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The Subaru Impreza RS debuted in the U.S. in 1998 and immediately made a splash among enthusiasts. The RS was fitted with a 2.5-liter boxer engine underneath a hood sporting vents and an air scoop bigger than the intake on most residential vacuums. It sported larger brakes, gold-finished wheels, a sizeable spoiler, and a manual transmission. The RS effectively epitomized hooliganism until it was later replaced by the WRX in the early 2000s.

With the Impreza entering a new generation for 2024, the RS is back, and it’s a far different approach, for better or worse, than the model that debuted when we were all “Gettin’ Jiggy Wit It.”

The Impreza RS is an all-new take on the nameplate

With the revival of the Subaru Impreza comes the sixth generation of the model for 2024. The most notable change is the Impreza is now offered, to paraphrase Henry Ford, in any body style you like so long as it’s a hatchback — the sedan body style is dead.

Additionally, there’s no “stick” to be found by the driver’s right hand. All models are now fitted with a continuously variable transmission.

While that fact can let down enthusiasts, a 10% stiffer chassis helps the RS’ performance credentials. To boot, the new Impreza is far more modern and now features more driver aids and Subaru’s 11.6-inch Starlink infotainment system in the RS. There are also available niceties like a Harman Kardon audio system, moonroof, and a power driver’s seat with lumbar support — an important feature for those who now need it because they danced to “Gettin’ Jiggy Wit It” at their high school’s homecoming dance.

So, even though the RS has returned, the Impreza is far more developed than its predecessor. And that’s not such a bad thing.

The Impreza RS is no longer an automotive hoodlum

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The 2024 Subaru Impreza RS is a notable step up from the standard RS in terms of performance. Its Boxer engine develops 182 horsepower, 30 more ponies than the paltry 152-hp offered in the non-RS model. While there’s no manual, the RS is fitted with paddle shifters and a “manual mode” to give drivers some notion of going through the non-existent cogs themselves. There are also larger, 18-inch wheels finished in dark gray instead of gold, and blacked-out exterior flourishes on the grille and side spoilers.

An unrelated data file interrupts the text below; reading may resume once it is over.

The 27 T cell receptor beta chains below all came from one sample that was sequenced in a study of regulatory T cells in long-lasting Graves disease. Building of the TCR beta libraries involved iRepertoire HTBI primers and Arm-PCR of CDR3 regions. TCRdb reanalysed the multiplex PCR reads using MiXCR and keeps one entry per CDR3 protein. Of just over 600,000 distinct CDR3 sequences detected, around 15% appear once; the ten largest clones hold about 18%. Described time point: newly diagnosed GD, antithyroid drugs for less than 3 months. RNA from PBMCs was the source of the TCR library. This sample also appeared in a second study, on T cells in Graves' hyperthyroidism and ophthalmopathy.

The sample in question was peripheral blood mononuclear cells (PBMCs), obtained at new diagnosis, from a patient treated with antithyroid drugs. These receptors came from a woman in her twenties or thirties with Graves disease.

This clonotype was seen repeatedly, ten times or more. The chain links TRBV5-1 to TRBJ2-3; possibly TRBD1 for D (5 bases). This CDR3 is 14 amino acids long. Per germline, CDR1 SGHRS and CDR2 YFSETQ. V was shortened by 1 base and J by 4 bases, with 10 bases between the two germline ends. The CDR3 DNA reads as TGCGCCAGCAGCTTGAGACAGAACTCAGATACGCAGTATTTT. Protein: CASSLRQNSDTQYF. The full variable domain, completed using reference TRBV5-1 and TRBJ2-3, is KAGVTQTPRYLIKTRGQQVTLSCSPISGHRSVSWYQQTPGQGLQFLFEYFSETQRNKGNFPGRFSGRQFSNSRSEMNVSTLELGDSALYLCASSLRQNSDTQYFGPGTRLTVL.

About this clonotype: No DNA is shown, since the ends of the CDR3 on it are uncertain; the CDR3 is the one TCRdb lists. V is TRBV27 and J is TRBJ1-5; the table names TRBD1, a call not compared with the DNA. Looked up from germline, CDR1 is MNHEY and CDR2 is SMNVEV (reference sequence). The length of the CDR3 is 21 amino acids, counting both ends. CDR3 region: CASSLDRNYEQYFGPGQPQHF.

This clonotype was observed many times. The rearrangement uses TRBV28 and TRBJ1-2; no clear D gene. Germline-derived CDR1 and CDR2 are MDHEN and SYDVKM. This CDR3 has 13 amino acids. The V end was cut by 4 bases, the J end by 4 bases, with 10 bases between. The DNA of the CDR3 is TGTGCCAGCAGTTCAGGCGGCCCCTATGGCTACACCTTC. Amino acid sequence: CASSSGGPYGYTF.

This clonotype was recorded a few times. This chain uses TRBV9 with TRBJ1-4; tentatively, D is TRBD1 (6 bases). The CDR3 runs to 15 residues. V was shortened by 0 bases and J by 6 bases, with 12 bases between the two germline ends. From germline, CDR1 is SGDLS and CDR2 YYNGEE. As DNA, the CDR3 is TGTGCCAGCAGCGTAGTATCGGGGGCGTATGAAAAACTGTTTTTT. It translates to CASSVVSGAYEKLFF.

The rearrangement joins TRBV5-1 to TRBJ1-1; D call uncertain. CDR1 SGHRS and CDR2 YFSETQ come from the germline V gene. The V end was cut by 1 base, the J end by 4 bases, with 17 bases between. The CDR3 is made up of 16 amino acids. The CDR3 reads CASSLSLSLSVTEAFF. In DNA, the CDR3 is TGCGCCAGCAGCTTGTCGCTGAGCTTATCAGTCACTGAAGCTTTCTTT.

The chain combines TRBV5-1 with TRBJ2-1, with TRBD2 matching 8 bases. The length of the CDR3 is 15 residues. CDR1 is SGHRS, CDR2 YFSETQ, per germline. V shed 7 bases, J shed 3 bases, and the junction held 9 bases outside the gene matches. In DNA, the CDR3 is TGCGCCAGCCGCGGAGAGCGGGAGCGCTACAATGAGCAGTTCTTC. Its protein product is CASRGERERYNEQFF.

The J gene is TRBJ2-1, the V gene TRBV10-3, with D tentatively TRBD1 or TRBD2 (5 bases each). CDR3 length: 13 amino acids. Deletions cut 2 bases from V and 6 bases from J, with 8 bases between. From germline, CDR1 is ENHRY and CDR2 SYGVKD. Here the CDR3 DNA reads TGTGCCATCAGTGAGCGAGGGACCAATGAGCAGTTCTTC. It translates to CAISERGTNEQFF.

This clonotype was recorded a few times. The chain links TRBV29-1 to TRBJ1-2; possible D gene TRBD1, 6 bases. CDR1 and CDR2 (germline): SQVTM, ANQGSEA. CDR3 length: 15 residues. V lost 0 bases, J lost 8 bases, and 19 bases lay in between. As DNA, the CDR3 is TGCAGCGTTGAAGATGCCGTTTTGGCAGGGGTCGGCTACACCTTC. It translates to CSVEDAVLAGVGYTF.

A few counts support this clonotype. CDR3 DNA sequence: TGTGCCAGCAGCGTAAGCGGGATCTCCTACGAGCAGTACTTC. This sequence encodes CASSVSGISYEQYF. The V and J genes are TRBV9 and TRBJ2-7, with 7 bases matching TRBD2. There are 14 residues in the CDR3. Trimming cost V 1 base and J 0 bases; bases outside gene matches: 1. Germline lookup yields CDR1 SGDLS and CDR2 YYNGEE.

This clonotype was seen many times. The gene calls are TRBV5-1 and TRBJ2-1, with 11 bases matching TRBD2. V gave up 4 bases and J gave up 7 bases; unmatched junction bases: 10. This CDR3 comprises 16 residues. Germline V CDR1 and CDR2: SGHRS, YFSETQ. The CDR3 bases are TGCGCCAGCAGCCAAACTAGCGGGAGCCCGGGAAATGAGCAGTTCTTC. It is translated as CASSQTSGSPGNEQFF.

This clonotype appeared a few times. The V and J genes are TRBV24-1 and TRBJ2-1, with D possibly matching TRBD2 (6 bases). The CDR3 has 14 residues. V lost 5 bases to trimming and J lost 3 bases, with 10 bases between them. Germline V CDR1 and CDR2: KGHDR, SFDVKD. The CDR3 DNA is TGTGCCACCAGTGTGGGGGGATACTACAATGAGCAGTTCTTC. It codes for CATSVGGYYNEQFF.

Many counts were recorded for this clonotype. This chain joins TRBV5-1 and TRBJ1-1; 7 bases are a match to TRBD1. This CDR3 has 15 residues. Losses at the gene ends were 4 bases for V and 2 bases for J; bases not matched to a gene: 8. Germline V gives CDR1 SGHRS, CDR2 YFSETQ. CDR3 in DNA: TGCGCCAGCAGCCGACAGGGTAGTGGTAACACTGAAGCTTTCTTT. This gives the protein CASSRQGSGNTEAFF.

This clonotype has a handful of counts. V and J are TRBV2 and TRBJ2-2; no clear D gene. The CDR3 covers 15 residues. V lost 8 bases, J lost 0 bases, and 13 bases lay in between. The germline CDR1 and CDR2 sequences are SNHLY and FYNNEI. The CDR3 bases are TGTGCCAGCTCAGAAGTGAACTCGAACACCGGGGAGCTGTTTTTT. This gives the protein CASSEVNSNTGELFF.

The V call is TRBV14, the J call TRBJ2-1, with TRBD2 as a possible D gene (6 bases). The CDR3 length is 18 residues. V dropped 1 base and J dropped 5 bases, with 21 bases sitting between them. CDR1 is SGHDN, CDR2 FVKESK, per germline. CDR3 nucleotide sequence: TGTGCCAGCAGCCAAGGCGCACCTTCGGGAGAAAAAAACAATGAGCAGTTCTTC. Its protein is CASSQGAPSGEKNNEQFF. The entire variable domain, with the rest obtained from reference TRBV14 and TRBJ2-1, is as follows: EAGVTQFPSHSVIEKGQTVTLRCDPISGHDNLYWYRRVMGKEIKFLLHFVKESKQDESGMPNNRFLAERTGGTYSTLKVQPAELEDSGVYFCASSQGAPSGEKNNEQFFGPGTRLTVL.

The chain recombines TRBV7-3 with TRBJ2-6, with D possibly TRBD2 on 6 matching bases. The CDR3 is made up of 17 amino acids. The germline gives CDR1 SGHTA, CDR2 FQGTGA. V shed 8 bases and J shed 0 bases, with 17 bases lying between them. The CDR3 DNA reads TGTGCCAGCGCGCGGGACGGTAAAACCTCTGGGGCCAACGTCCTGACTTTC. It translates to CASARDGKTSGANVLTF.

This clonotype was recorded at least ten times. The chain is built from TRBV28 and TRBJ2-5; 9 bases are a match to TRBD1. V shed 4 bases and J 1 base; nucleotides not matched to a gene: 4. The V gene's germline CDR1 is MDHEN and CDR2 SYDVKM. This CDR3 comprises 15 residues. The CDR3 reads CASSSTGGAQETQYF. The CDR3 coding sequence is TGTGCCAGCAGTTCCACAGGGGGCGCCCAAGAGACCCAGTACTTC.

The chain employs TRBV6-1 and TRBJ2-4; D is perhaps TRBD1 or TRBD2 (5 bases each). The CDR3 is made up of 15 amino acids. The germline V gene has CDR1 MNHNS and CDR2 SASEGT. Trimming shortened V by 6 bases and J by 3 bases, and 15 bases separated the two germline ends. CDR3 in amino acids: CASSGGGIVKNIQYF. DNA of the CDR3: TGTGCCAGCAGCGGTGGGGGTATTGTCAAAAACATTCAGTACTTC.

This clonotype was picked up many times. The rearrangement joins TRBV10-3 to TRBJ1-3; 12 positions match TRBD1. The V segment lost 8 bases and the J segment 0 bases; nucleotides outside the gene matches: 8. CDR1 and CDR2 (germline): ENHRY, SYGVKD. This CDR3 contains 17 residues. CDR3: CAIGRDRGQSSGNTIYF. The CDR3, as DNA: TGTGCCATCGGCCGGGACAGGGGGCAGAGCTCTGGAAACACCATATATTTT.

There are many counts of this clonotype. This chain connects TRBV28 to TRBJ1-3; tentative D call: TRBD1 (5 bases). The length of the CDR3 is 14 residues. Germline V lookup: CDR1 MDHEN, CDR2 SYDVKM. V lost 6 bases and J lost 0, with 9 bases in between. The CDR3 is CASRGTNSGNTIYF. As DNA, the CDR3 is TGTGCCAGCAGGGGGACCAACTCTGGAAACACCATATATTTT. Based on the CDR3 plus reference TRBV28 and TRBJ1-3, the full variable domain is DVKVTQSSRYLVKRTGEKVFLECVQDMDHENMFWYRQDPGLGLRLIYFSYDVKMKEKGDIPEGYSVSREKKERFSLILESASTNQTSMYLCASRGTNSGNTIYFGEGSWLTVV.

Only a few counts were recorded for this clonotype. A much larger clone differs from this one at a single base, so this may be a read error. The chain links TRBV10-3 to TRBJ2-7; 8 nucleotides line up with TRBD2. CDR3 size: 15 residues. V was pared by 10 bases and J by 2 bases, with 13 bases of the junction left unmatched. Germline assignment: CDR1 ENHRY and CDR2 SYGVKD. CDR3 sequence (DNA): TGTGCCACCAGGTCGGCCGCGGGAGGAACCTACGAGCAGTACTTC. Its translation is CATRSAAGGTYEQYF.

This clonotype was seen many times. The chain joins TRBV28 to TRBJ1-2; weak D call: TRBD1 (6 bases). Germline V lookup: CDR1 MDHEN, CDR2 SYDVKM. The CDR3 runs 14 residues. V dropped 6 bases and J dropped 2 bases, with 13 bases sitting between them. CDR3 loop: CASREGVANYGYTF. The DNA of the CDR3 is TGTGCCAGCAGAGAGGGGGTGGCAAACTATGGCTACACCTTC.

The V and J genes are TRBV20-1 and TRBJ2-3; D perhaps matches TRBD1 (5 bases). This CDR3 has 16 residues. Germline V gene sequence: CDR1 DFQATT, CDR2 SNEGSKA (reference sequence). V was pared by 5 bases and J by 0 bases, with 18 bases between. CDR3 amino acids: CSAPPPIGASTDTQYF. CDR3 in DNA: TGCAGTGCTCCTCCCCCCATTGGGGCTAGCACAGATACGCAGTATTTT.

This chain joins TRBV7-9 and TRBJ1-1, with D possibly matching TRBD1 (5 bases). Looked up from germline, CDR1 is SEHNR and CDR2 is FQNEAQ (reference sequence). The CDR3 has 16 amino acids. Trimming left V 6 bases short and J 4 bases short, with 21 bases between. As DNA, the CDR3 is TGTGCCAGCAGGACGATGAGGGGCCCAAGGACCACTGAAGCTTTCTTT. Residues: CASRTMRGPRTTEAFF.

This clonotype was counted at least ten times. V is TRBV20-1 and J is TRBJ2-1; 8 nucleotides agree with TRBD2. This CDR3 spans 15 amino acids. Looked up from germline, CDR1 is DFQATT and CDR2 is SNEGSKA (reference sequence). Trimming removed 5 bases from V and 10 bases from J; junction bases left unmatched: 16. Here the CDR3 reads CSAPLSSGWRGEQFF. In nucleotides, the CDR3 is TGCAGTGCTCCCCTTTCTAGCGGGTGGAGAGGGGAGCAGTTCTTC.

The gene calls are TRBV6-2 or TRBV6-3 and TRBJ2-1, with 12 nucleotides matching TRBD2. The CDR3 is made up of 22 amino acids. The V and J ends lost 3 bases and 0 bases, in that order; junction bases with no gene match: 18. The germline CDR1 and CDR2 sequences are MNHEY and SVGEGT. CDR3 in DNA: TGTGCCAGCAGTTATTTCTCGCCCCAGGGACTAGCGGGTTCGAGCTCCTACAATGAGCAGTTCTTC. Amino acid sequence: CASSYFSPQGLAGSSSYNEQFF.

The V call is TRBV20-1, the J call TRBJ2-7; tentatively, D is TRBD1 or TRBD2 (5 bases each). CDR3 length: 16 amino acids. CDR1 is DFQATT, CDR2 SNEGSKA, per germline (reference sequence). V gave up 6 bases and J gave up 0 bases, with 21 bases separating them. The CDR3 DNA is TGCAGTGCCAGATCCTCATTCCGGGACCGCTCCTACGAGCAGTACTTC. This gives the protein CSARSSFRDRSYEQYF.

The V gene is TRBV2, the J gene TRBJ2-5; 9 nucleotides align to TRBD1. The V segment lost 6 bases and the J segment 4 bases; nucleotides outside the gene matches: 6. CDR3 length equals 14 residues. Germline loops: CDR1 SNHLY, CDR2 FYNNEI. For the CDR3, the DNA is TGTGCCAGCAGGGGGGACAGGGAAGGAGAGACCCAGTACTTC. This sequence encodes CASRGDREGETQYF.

Additionally, the RS is far more mature than the prior model bearing the name.

The RS’ ride quality is downright comfortable. It seems the added rigidity of the chassis allowed the engineers to tweak the spring settings, delivering a ride that is mostly taut in corners but comfortable enough on bumpy roads to beguile its sub-$30,000 asking price.

The interior also feels solid. Yes, it’s still awash in hard plastic. Still, all the controls and interior bits feel sturdy, as if they can hold up to the rigors of a teenager who has gotten ahold of mom or dad’s key fob or the automotive interior torture test that is transporting small children.

Even the doors feel more secure. Closing them results in a satisfying thump one expects from a model that costs significantly more. Then, once you’re inside, the cabin is surprisingly quiet — road and tire noise are well hushed.

The added tech, like the vertically-oriented Starlink touchscreen, heated front seats, blind-spot detection, and rear-cross traffic alert, only add to the maturity of the RS.

The RS may wear the nameplate of a perceived troublemaker, but the new model is a fully baked, all-wheel drive practical hatchback with a family-friendly MSRP of $27,885 and the added zest of some added power. And, maybe I’m getting old, but I appreciate there’s no giant wing out back or big hood scoop to see over. With the age and look of the new Impreza, they would seem out of place, anyway.

The Impreza RS, like those who grew up idolizing or driving the original, has grown up. Though subjective, it appears far better off for it.